Afghan Children Are Neglected Casualties of War

2009
has been the deadliest year for Afghan children since 2001, according to the
Afghanistan Rights Monitor, a Kabul-based human rights group. From January to December 2009, about
1,050 children died in suicide attacks, roadside blats, air strikes and in the
cross-fire between Taliban insurgents and pro-government Afghan and foreign
forces, states ARM.

2009
has been the deadliest year for Afghan children since 2001, according to the
Afghanistan Rights Monitor, a Kabul-based human rights group. From January to December 2009, about
1,050 children died in suicide attacks, roadside blats, air strikes and in the
cross-fire between Taliban insurgents and pro-government Afghan and foreign
forces, states ARM.

Today
in Afghanistan more than one in five
children dies before the age of five, often of a preventable cause. Many
children who survive birth then die because mothers stop breastfeeding them too
soon. Traditionally, the women are not allowed to decide when to start or to
stop breastfeeding or how to give supplementary food. Usually, that decision is
reserved for the elders of the family, generally men.

More
than 60% of all child deaths and disabilities are due to respiratory and
intestinal infections, and of such vaccine preventable deaths as measles.
Widespread malnutrition acutely affects children's growth. It is estimated that
7.5 million children and adults are presently at risk of hunger and
malnutrition.

"Afghanistan has the highest infant
mortality rate in the world," states Catherine Mbengue, UNICEF's country
representative. Other indicators are equally appalling, such as 70% of the
population lacking potable water. Diarrhea in particular kills tens of thousands
of children every year and is, in Afghanistan, a particularly serious
health risk.

Some
cities, such as Jalalabad, the largest city in eastern Afghanistan located at the junction of the
Kabul and Kunar
rivers, are high risk areas for polio. This is due to some high risk factors for
the disease such as massive and continuous population movements from and into
polio infected areas, a large presence of Afghan refugees from
Pakistan and a high population
density. In South Asia in 2000, over 40 percent of the confirmed cases of polio
occurred in Pakistan and
Afghanistan.

To
control the spread of the disease, UNICEF and the Department of Public Health in
Nangarhar have launched the "Women Courtyard" initiative, aimed at giving local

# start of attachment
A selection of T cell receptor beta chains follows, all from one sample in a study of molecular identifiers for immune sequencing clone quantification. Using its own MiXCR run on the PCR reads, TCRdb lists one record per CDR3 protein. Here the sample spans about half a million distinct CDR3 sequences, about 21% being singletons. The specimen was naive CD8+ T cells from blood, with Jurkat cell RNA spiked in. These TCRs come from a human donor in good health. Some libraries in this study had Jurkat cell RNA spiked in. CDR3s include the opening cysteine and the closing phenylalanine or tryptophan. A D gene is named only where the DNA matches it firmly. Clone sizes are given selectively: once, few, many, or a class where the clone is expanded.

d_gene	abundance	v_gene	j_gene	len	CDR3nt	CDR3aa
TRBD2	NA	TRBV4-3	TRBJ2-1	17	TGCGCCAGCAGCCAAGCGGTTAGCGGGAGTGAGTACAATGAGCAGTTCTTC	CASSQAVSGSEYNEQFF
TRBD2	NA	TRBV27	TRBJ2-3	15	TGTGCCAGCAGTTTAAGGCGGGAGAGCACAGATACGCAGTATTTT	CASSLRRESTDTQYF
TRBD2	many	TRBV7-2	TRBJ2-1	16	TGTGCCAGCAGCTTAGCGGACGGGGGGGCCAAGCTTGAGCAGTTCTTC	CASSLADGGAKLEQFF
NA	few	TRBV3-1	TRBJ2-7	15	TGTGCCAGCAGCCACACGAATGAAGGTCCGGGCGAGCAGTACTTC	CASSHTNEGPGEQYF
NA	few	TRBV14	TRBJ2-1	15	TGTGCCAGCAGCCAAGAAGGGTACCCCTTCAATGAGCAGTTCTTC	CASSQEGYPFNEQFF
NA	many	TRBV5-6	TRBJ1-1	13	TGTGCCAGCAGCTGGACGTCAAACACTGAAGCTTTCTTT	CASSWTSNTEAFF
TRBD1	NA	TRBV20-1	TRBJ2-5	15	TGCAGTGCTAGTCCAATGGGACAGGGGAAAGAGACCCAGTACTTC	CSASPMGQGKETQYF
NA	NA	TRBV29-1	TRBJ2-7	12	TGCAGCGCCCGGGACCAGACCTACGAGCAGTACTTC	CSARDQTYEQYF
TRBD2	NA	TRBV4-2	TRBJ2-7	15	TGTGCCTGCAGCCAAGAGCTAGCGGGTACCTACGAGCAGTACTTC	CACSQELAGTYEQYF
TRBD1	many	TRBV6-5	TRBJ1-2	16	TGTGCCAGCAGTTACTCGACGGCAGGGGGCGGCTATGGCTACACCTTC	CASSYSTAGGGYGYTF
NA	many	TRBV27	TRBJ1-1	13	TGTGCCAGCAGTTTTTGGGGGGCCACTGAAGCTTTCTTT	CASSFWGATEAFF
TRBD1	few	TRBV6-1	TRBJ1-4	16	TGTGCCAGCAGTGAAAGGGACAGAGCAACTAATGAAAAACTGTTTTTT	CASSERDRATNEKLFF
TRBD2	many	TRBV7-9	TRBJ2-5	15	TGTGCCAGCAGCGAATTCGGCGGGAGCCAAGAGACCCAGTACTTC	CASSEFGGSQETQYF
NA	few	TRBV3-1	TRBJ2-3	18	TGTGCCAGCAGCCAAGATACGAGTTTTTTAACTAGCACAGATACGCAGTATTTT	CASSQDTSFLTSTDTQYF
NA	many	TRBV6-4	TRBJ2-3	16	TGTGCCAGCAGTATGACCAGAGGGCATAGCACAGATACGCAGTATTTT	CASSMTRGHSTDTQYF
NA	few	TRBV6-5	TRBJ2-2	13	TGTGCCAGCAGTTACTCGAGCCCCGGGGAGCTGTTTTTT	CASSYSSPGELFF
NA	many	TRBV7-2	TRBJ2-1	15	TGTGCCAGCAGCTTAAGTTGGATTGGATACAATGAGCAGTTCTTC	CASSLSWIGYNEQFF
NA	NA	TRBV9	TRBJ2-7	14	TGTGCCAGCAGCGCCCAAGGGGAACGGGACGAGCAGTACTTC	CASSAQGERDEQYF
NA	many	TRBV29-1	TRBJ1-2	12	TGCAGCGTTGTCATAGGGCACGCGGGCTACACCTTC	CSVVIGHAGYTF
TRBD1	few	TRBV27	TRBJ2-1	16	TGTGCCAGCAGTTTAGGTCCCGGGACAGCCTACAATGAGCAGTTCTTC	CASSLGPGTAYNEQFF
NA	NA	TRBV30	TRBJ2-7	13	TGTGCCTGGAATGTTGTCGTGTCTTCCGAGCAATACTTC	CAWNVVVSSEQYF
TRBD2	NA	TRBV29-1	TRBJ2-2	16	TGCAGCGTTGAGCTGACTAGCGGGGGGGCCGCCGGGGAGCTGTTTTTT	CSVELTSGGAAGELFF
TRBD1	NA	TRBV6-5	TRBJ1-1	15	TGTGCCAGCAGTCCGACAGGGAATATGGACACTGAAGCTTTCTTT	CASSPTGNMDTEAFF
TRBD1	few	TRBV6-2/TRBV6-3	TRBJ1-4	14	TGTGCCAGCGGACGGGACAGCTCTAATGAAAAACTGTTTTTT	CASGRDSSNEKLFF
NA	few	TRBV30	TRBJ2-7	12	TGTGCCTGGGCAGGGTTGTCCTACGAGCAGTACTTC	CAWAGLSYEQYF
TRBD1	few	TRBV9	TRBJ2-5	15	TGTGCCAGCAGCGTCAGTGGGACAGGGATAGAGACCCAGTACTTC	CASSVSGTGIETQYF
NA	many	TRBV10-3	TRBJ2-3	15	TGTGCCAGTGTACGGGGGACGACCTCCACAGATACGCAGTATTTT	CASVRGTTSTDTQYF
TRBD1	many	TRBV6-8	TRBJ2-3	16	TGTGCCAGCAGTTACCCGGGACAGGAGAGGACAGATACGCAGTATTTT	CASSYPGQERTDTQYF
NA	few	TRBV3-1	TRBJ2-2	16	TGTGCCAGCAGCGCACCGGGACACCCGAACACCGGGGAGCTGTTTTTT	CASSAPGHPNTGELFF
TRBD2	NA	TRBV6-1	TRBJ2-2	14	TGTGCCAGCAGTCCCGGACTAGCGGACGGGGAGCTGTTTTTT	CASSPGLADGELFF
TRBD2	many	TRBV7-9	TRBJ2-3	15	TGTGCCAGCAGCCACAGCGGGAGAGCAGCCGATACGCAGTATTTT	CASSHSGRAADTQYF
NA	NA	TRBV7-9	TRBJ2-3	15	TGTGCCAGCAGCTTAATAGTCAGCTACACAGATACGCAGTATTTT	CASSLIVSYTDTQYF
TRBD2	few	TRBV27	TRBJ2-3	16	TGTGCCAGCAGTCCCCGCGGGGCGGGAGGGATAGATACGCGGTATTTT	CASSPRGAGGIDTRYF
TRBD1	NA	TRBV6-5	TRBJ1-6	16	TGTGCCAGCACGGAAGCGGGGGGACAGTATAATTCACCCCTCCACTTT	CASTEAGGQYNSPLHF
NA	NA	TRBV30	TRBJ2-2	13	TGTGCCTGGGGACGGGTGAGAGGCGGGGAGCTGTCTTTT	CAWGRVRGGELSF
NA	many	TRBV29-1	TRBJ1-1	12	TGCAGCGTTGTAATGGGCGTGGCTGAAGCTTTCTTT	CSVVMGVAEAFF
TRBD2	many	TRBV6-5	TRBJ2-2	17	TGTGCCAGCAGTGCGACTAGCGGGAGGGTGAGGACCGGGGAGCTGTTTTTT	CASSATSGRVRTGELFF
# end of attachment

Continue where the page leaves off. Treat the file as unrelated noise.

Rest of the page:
women an understanding of polio and other vaccine-preventable diseases as well
as such related issues such as hygiene and water-borne
illnesses.

Although this is an important initiative some popular
traditions still constitute an impediment to carrying it successfully. One such
tradition is that babies shouldn't be taken to the front door before their
40th day after birth, which prevents many newborns from being
vaccinated.

Afghanistan is one of the most heavily mined nations in
the world. It also has one the highest proportions of disabled people, due in
large part to the landmines placed extensively throughout the country. Children
are landmines' most vulnerable victims, since they can be affected while
playing, going to school, tending animals or scavenging.

To
make matters worse, deadly attacks have targeted schools and impeded access to
critical health care, according to UNICEF. "We have had attacks on villages and
on schools by both anti-government elements as well as by coalition forces and
international troops that have hit civilians," stated recently Daniel Toole,
UNICEF's South Asia Director.

None
of the children growing up today in Afghanistan has known peace in his
lifetime. Children's deteriorated mental health is one of the consequences of a
permanent state of war in the country. A UNICEF-supported study found that the
majority of children under 16 years in Kabul suffer from psychological trauma.

Exposure to traumatic events has been shown to be
associated with serious mental health problems. In this regard, the experience
of five or more traumatic events substantially increases the risk of psychiatric
disorders and post-traumatic stress syndrome. Children in Afghanistan are
exposed not only to violence related to acts of war but also to violence resulting from accidents, beatings
by close relatives or neighbors or seeing close relatives being beaten or
executed. As a study in the Lancet
points out, "In Afghan children's lives, everyday violence matters just as much
as militarized violence in the recollection of traumatic experiences."